It is normal and expected to hear beginning investors ask the following questions:
"How do I choose a system that fits me?"
"I have a lot of ideas but do not know how to choose among them?"
Using the best of modern decision theory perspective, you want to define your ideas as a "course of action". Each course of action is a potential strategy or system.
Then you want to identify the values and qualities you will use to evaluate your courses of action. Call these "decision criteria"
Once you have developed your courses of action and have compared them to your decision criteria, there are a couple normal ways to proceed:
Method 1: simply weight the criteria (comparing how important each is) and then multiply the score of each system by the criteria weight, get a total score per system and then pick the highest score (this is the ultra rationalist approach)
Method 2: Pick the most important criteria from your list and take the system that best meets the prime criteria.
There are other methods of choosing related to the nature of the system or decision space you are in. For example, here are some goals or proposals that refer to a decision which could lead you to pick one system over another
3. Minimize regret: You use this method if what's most important is limiting pain. You look at the worst case of the performance of each system and choose the one that had the least pain if things move against you. In trading you might choose this method if you were looking for conservative income type returns and you were concerned about missing opportunities, rather you wanted to sleep at night secure in the knowledge that you have protected against the downside and can live with whatever returns the system will generate.
4. Maximize opportunity: This is almost the mirror image, wherein you choose the system that performed the best in the best case scenario. This is almost like a venture capitalist approach where you have assigned some percentage of your total portfolio to aggressive, speculative opportunities and are looking to hit a home run. Typically this would have a high percentage of losing trades, offset by extra returns from a few positions that give you a positive expectation. While this would have diversity and drawdowns it would satisfy the desire to capture the rare large dramatic moves.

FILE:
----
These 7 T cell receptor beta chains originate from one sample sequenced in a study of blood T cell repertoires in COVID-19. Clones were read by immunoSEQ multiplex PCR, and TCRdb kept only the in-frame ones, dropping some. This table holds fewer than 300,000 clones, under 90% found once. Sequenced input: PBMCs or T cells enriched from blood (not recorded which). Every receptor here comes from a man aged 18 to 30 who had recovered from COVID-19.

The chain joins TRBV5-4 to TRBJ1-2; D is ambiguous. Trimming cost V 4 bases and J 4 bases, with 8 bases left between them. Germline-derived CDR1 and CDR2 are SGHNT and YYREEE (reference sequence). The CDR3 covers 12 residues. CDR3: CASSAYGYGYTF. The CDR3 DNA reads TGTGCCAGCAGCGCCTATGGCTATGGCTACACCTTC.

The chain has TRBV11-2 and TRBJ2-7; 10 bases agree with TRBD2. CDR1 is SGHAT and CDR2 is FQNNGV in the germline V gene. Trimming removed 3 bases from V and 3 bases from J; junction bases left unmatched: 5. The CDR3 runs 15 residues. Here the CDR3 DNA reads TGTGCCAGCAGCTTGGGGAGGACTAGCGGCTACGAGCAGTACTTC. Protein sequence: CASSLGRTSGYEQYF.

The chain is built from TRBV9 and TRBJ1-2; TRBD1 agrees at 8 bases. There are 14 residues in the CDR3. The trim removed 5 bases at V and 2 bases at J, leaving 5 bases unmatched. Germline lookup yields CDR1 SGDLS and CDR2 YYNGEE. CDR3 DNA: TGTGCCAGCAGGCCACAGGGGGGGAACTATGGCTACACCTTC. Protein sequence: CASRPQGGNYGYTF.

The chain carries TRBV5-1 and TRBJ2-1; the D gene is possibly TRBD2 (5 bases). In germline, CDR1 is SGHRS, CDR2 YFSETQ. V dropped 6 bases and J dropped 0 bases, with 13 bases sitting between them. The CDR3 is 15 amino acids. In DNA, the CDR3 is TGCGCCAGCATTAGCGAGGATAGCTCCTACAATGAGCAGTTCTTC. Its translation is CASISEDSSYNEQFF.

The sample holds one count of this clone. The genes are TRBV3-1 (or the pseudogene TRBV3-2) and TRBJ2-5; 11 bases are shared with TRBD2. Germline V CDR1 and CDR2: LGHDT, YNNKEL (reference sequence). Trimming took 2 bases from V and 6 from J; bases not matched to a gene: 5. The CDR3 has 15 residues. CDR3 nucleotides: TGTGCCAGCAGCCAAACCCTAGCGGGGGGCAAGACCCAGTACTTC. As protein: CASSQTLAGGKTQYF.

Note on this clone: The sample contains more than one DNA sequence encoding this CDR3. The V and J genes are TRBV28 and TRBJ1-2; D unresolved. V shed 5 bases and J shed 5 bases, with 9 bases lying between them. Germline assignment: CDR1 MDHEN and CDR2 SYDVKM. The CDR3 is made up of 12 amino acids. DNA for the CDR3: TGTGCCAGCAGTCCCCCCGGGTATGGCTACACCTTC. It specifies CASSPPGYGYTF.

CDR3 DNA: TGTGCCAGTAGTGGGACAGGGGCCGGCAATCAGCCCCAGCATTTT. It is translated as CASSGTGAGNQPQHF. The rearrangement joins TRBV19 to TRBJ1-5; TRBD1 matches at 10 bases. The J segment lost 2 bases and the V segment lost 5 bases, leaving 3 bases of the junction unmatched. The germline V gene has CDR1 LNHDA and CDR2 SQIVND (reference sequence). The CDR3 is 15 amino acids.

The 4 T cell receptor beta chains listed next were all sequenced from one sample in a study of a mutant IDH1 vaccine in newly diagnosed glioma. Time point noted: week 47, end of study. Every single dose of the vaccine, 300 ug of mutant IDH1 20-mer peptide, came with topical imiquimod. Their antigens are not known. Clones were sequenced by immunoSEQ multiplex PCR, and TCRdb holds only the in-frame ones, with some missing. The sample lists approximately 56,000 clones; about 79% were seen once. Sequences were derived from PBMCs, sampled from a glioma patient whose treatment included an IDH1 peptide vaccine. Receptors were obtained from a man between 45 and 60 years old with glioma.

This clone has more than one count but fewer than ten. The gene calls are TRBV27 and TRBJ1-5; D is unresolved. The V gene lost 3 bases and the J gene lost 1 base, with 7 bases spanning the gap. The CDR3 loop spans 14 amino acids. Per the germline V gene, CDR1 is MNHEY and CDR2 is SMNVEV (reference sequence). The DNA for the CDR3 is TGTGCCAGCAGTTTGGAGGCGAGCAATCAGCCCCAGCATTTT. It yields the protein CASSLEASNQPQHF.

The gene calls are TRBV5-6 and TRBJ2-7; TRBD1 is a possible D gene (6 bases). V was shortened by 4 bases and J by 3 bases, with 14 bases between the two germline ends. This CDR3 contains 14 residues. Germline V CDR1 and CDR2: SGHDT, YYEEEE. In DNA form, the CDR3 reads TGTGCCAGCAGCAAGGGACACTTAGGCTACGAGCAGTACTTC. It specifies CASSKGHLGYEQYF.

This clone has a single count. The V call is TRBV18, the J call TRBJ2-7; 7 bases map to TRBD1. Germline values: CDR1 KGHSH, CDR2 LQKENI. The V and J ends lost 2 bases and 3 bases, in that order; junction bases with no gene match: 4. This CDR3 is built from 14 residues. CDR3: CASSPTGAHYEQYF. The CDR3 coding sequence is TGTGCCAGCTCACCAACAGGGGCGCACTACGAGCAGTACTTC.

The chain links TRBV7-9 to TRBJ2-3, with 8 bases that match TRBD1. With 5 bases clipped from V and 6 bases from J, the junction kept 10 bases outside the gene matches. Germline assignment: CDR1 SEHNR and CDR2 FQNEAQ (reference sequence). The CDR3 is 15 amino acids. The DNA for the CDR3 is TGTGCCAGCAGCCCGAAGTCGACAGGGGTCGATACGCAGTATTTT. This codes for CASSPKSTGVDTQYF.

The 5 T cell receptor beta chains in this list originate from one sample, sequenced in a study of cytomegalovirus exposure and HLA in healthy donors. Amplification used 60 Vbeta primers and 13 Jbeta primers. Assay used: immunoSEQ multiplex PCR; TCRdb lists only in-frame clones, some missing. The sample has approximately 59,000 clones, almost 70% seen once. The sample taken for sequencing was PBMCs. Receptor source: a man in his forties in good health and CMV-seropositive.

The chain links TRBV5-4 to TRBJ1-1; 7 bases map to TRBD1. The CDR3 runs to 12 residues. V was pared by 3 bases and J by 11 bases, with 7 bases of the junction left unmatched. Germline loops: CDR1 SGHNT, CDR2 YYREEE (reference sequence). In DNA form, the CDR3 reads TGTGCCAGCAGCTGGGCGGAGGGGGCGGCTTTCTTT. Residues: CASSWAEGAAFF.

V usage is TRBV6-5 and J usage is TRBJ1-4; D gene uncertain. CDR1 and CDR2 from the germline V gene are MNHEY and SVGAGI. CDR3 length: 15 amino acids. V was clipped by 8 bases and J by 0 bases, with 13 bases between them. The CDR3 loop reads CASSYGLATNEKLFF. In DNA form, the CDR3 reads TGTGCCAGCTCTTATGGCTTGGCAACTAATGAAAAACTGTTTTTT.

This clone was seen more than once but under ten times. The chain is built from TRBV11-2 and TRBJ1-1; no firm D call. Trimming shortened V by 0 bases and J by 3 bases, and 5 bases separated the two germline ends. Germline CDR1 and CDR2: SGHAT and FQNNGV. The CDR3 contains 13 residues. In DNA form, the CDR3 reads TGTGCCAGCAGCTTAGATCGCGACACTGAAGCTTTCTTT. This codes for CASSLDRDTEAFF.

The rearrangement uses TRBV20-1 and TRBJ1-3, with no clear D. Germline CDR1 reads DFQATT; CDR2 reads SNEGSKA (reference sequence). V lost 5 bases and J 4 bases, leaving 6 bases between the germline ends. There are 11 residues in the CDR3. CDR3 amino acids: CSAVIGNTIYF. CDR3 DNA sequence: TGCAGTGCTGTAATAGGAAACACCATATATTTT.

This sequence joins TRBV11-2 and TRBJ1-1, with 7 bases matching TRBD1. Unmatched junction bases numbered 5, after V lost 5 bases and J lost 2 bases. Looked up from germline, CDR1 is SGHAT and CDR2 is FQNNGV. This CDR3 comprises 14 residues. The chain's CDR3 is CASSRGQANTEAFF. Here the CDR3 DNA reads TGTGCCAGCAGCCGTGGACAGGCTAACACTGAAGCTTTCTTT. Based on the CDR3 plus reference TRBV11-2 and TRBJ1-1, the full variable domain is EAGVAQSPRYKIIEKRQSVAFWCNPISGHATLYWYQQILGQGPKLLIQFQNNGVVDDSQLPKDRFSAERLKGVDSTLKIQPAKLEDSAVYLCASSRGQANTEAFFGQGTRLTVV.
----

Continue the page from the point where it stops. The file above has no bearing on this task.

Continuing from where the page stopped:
5. Robustness: This is a middle of the road method where you look at a variety of scenarios for system performance, assign a probability to each scenario, calculate the expected return for the systems in question against each scenario, then sum the expected scenario returns per system to get an overall return, and choose the best overall performer. You may use this method if you were in an environment where trends are changing rapidly and you can not rely on the historical conditions you tested to continue on into the future. You might want something that gives decent returns in a variety of scenarios and will be to accept a system that may not be the best in any single scenario but is decent in many. Robustness then, describes a system that's acceptable over a variety of scenarios without necessarily being the best in any single one.
Finally, here are some thoughts about mixing systems.
Depending on the cost in time and administration in mixing systems you can allocate a portfolio percentage to different decision criteria and use that to guide how much you might allocate to a variety of systems.
All of these ideas trace back to the objectives of your investment strategy. It helps to have defined the things that are important to you prior to getting deep into system design so that when you emerge from research you have a set of decision criteria and methods to make your evaluations without being affected by the performance results of your systems. This helps you from falling in love with cool ideas that you emotionally "want" to win even though they may not satisfy your original objectives. Keeps keep both means and ends in their proper perspective.